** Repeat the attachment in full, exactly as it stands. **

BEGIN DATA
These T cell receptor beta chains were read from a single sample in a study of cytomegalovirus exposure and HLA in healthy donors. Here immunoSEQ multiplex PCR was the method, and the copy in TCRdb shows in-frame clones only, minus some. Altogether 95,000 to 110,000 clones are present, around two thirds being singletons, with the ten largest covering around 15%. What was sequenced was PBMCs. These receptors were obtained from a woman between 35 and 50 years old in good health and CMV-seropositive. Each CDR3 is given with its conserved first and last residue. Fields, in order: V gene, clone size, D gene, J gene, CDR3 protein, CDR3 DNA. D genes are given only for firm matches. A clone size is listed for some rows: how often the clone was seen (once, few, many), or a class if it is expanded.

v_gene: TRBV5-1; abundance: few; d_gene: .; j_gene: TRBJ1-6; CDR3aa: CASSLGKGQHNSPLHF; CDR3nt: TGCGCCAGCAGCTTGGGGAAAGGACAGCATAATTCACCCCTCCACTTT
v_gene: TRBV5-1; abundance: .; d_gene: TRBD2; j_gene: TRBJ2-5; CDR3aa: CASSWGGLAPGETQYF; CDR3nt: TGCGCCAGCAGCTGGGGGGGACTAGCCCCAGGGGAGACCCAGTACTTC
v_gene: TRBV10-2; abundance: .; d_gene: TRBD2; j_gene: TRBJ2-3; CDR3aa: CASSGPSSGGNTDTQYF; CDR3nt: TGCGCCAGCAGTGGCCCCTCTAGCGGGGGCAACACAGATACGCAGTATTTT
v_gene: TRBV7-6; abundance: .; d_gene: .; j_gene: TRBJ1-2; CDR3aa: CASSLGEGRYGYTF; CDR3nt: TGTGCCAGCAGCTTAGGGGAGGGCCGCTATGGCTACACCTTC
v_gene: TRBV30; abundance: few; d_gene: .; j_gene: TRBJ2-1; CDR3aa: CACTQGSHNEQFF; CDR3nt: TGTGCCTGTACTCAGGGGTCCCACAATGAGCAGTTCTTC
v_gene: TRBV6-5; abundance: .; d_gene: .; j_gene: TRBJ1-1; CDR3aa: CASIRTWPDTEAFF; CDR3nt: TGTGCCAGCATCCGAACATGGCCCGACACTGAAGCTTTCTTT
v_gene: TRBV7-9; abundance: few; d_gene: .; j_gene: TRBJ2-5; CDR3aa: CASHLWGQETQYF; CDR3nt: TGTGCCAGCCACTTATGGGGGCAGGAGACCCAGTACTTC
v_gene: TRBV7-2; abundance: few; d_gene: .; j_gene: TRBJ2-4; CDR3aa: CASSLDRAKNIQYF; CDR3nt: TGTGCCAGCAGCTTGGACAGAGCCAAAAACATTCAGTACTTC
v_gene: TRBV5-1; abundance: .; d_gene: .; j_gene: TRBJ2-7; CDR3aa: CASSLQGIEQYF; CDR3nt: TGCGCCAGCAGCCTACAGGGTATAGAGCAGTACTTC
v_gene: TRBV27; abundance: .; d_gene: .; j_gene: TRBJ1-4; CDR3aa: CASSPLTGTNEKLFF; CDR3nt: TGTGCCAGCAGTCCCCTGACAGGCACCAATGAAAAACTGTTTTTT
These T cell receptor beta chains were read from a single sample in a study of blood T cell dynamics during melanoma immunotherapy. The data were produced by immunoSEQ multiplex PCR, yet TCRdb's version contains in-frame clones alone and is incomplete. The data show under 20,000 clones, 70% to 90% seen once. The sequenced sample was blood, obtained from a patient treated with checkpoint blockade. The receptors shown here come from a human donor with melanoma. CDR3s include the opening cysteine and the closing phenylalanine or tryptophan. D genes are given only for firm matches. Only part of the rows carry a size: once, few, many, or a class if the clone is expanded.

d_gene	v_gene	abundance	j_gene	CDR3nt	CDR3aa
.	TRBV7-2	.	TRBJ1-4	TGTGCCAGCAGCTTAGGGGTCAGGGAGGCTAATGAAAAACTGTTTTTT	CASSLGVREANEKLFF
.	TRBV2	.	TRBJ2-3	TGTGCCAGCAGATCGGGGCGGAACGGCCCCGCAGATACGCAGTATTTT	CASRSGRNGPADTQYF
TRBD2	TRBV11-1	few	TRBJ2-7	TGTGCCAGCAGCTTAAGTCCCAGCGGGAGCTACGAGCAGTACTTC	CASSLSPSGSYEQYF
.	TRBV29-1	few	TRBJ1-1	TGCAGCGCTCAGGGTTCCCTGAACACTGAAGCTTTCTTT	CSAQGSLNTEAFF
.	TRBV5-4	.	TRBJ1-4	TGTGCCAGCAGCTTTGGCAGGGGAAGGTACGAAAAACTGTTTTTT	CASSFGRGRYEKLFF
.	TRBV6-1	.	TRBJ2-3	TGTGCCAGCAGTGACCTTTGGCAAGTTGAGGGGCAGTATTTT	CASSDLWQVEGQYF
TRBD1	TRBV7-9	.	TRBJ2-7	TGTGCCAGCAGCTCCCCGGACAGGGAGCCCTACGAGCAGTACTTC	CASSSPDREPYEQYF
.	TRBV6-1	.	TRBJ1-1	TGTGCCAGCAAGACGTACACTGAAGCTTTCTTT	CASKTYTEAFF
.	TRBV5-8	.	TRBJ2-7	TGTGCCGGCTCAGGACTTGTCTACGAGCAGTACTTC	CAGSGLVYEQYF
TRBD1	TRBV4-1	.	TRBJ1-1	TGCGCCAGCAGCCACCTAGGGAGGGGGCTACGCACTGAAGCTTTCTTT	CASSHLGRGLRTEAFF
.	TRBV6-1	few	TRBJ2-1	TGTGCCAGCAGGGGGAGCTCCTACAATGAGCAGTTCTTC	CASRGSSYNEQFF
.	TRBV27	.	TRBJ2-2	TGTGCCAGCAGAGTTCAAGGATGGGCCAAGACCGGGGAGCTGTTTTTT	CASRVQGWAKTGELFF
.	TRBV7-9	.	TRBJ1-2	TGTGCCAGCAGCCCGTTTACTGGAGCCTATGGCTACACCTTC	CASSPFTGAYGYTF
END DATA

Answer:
These T cell receptor beta chains were read from a single sample in a study of cytomegalovirus exposure and HLA in healthy donors. Here immunoSEQ multiplex PCR was the method, and the copy in TCRdb shows in-frame clones only, minus some. Altogether 95,000 to 110,000 clones are present, around two thirds being singletons, with the ten largest covering around 15%. What was sequenced was PBMCs. These receptors were obtained from a woman between 35 and 50 years old in good health and CMV-seropositive. Each CDR3 is given with its conserved first and last residue. Fields, in order: V gene, clone size, D gene, J gene, CDR3 protein, CDR3 DNA. D genes are given only for firm matches. A clone size is listed for some rows: how often the clone was seen (once, few, many), or a class if it is expanded.

v_gene: TRBV5-1; abundance: few; d_gene: .; j_gene: TRBJ1-6; CDR3aa: CASSLGKGQHNSPLHF; CDR3nt: TGCGCCAGCAGCTTGGGGAAAGGACAGCATAATTCACCCCTCCACTTT
v_gene: TRBV5-1; abundance: .; d_gene: TRBD2; j_gene: TRBJ2-5; CDR3aa: CASSWGGLAPGETQYF; CDR3nt: TGCGCCAGCAGCTGGGGGGGACTAGCCCCAGGGGAGACCCAGTACTTC
v_gene: TRBV10-2; abundance: .; d_gene: TRBD2; j_gene: TRBJ2-3; CDR3aa: CASSGPSSGGNTDTQYF; CDR3nt: TGCGCCAGCAGTGGCCCCTCTAGCGGGGGCAACACAGATACGCAGTATTTT
v_gene: TRBV7-6; abundance: .; d_gene: .; j_gene: TRBJ1-2; CDR3aa: CASSLGEGRYGYTF; CDR3nt: TGTGCCAGCAGCTTAGGGGAGGGCCGCTATGGCTACACCTTC
v_gene: TRBV30; abundance: few; d_gene: .; j_gene: TRBJ2-1; CDR3aa: CACTQGSHNEQFF; CDR3nt: TGTGCCTGTACTCAGGGGTCCCACAATGAGCAGTTCTTC
v_gene: TRBV6-5; abundance: .; d_gene: .; j_gene: TRBJ1-1; CDR3aa: CASIRTWPDTEAFF; CDR3nt: TGTGCCAGCATCCGAACATGGCCCGACACTGAAGCTTTCTTT
v_gene: TRBV7-9; abundance: few; d_gene: .; j_gene: TRBJ2-5; CDR3aa: CASHLWGQETQYF; CDR3nt: TGTGCCAGCCACTTATGGGGGCAGGAGACCCAGTACTTC
v_gene: TRBV7-2; abundance: few; d_gene: .; j_gene: TRBJ2-4; CDR3aa: CASSLDRAKNIQYF; CDR3nt: TGTGCCAGCAGCTTGGACAGAGCCAAAAACATTCAGTACTTC
v_gene: TRBV5-1; abundance: .; d_gene: .; j_gene: TRBJ2-7; CDR3aa: CASSLQGIEQYF; CDR3nt: TGCGCCAGCAGCCTACAGGGTATAGAGCAGTACTTC
v_gene: TRBV27; abundance: .; d_gene: .; j_gene: TRBJ1-4; CDR3aa: CASSPLTGTNEKLFF; CDR3nt: TGTGCCAGCAGTCCCCTGACAGGCACCAATGAAAAACTGTTTTTT
These T cell receptor beta chains were read from a single sample in a study of blood T cell dynamics during melanoma immunotherapy. The data were produced by immunoSEQ multiplex PCR, yet TCRdb's version contains in-frame clones alone and is incomplete. The data show under 20,000 clones, 70% to 90% seen once. The sequenced sample was blood, obtained from a patient treated with checkpoint blockade. The receptors shown here come from a human donor with melanoma. CDR3s include the opening cysteine and the closing phenylalanine or tryptophan. D genes are given only for firm matches. Only part of the rows carry a size: once, few, many, or a class if the clone is expanded.

d_gene	v_gene	abundance	j_gene	CDR3nt	CDR3aa
.	TRBV7-2	.	TRBJ1-4	TGTGCCAGCAGCTTAGGGGTCAGGGAGGCTAATGAAAAACTGTTTTTT	CASSLGVREANEKLFF
.	TRBV2	.	TRBJ2-3	TGTGCCAGCAGATCGGGGCGGAACGGCCCCGCAGATACGCAGTATTTT	CASRSGRNGPADTQYF
TRBD2	TRBV11-1	few	TRBJ2-7	TGTGCCAGCAGCTTAAGTCCCAGCGGGAGCTACGAGCAGTACTTC	CASSLSPSGSYEQYF
.	TRBV29-1	few	TRBJ1-1	TGCAGCGCTCAGGGTTCCCTGAACACTGAAGCTTTCTTT	CSAQGSLNTEAFF
.	TRBV5-4	.	TRBJ1-4	TGTGCCAGCAGCTTTGGCAGGGGAAGGTACGAAAAACTGTTTTTT	CASSFGRGRYEKLFF
.	TRBV6-1	.	TRBJ2-3	TGTGCCAGCAGTGACCTTTGGCAAGTTGAGGGGCAGTATTTT	CASSDLWQVEGQYF
TRBD1	TRBV7-9	.	TRBJ2-7	TGTGCCAGCAGCTCCCCGGACAGGGAGCCCTACGAGCAGTACTTC	CASSSPDREPYEQYF
.	TRBV6-1	.	TRBJ1-1	TGTGCCAGCAAGACGTACACTGAAGCTTTCTTT	CASKTYTEAFF
.	TRBV5-8	.	TRBJ2-7	TGTGCCGGCTCAGGACTTGTCTACGAGCAGTACTTC	CAGSGLVYEQYF
TRBD1	TRBV4-1	.	TRBJ1-1	TGCGCCAGCAGCCACCTAGGGAGGGGGCTACGCACTGAAGCTTTCTTT	CASSHLGRGLRTEAFF
.	TRBV6-1	few	TRBJ2-1	TGTGCCAGCAGGGGGAGCTCCTACAATGAGCAGTTCTTC	CASRGSSYNEQFF
.	TRBV27	.	TRBJ2-2	TGTGCCAGCAGAGTTCAAGGATGGGCCAAGACCGGGGAGCTGTTTTTT	CASRVQGWAKTGELFF
.	TRBV7-9	.	TRBJ1-2	TGTGCCAGCAGCCCGTTTACTGGAGCCTATGGCTACACCTTC	CASSPFTGAYGYTF